Orphan Johnny Lance grows up side-by-side with Benedict and Tracey van der Byl, the two children that he has always loved like brother and sister. That is, until one unfortunate night, his life changes forever. Johnny devotes his life to the family business – Van Der Byl Diamonds – in an unfathomable desire for approval and triumph.
The Diamond Hunters is the first book I have read of Wilbur Smith. The cover looks like something I would’ve found on my grandparents’ bookshelf and some of the Afrikaans words used are slightly archaic, so it gave me an eerie nostalgic feeling before even properly starting it. Besides occasionally getting frustrated with the stubborn stupidity of the main characters, I thoroughly enjoyed reading this! The story is fast-paced and loaded with drama, but not so much that Smith does not have time to provide the reader with fascinating, contextual information and a welcome moment of humour here and there.
At first I thought that the story is build around the old theme of a child looking for the approval of his father figure, but there is more to it. It was only close to the end that I became aware of how I identify with Johnny’s behaviour and recognized that familiar yet peculiar phenomena: the love-hate relationship. Don’t we all have those people in our lives that we can’t bear, but still try to please? Those people that we don’t actually like, but still admire? And in a more extreme scenario: those people we want to kill, but end up saving. I found the ending tragic and slightly bizarre, but deeply touching – I could not hold back the tears.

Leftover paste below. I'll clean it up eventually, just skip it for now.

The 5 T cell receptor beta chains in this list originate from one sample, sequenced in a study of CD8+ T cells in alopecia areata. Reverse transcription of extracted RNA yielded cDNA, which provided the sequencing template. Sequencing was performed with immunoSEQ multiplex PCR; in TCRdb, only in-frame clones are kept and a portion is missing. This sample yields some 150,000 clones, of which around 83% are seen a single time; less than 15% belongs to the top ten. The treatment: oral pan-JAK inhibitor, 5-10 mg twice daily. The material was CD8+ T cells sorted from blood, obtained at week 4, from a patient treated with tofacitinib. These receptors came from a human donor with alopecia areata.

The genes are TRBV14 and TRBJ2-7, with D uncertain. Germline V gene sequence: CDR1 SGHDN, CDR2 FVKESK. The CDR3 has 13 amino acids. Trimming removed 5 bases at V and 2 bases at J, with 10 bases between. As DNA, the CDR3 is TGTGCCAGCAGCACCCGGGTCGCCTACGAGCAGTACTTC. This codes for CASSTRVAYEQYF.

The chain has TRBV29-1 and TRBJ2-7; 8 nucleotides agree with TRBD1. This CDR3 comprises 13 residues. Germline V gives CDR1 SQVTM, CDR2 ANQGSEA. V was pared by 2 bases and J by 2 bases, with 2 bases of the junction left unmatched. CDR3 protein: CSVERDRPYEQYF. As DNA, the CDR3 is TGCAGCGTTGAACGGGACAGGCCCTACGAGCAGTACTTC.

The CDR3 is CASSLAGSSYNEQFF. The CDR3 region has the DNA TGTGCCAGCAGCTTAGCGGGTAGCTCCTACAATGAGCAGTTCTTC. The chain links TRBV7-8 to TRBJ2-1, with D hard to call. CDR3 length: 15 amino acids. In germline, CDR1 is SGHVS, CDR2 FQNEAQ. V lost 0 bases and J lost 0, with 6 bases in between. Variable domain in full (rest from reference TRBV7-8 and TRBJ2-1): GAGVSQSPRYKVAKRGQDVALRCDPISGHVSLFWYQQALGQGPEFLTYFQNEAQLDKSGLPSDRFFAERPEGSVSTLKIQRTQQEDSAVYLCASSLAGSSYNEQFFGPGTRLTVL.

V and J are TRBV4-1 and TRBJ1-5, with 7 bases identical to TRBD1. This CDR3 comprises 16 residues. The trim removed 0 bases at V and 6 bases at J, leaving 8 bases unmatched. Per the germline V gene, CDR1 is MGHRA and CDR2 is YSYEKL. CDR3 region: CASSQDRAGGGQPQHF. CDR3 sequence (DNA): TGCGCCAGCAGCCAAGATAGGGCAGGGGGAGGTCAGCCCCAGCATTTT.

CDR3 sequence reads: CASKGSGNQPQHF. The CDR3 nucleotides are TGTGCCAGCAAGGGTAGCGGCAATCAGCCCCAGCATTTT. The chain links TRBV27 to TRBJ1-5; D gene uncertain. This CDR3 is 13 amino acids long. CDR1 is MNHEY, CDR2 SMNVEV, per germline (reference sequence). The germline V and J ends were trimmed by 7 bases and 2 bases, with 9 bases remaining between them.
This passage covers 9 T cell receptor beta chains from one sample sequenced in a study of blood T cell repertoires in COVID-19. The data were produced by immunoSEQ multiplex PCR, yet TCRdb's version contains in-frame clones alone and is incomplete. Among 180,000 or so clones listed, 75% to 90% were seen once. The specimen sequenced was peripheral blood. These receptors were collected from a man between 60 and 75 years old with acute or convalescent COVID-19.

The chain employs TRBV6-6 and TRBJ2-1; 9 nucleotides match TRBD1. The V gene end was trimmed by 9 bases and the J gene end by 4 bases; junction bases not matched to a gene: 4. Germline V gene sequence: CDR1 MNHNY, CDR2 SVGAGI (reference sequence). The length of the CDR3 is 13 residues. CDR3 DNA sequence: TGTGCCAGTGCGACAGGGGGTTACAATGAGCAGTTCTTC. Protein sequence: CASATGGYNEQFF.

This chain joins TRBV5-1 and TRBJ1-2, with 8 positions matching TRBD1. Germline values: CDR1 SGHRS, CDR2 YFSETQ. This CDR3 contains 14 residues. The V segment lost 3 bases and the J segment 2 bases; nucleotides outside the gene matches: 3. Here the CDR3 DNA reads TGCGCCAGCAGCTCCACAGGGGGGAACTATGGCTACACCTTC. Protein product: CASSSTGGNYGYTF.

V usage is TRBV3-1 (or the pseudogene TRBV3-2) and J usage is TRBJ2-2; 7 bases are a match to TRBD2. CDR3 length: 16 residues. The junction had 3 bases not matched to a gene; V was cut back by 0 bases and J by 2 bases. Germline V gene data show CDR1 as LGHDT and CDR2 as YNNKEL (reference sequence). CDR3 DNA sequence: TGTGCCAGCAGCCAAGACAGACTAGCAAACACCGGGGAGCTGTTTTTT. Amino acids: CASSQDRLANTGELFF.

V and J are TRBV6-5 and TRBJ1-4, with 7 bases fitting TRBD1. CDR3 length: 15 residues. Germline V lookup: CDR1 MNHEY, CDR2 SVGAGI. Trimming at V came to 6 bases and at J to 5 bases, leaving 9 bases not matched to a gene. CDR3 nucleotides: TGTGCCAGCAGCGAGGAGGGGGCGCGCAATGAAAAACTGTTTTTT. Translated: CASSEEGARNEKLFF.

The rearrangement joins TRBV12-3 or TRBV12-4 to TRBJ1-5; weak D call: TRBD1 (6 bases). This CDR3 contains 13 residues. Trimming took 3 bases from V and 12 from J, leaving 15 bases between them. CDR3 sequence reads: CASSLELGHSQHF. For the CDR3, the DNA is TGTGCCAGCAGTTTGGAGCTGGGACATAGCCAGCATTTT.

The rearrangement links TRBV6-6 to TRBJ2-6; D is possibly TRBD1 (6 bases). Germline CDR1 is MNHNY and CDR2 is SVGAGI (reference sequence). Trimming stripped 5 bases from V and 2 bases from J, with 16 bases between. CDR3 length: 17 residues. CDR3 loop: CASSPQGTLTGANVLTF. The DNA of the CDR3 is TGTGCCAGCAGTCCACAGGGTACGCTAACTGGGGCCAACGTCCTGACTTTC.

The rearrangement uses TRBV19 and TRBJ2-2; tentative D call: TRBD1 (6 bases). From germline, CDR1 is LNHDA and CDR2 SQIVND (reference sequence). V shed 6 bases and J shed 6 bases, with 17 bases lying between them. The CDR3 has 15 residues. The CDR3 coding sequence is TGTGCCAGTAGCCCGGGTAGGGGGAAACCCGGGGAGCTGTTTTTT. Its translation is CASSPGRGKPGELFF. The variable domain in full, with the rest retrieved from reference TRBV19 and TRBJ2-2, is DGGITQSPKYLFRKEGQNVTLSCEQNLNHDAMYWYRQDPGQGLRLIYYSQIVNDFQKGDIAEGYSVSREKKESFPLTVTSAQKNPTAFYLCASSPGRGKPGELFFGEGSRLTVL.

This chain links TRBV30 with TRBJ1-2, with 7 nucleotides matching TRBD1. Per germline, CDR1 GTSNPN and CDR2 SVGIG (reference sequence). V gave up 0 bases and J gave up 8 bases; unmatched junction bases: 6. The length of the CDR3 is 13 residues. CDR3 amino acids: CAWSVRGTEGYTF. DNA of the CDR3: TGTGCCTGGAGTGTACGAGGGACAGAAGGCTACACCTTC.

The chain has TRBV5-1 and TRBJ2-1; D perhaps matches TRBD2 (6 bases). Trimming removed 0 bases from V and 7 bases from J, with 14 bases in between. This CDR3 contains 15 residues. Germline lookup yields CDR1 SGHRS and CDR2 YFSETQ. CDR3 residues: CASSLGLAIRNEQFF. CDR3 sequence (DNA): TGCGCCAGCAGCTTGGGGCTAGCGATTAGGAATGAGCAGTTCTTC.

Although the protagonist and his co-stars were not necessarily my favourite characters, I still enjoyed them – they were portrayed with intensity and vividness. What I enjoyed even more were the smaller roles such as Lettie Pienaar, Hugo Kramer and the jolly Sergio Caporetti.
Although somewhat violent at times, this was an appealing blend of action, adventure, betrayal and love.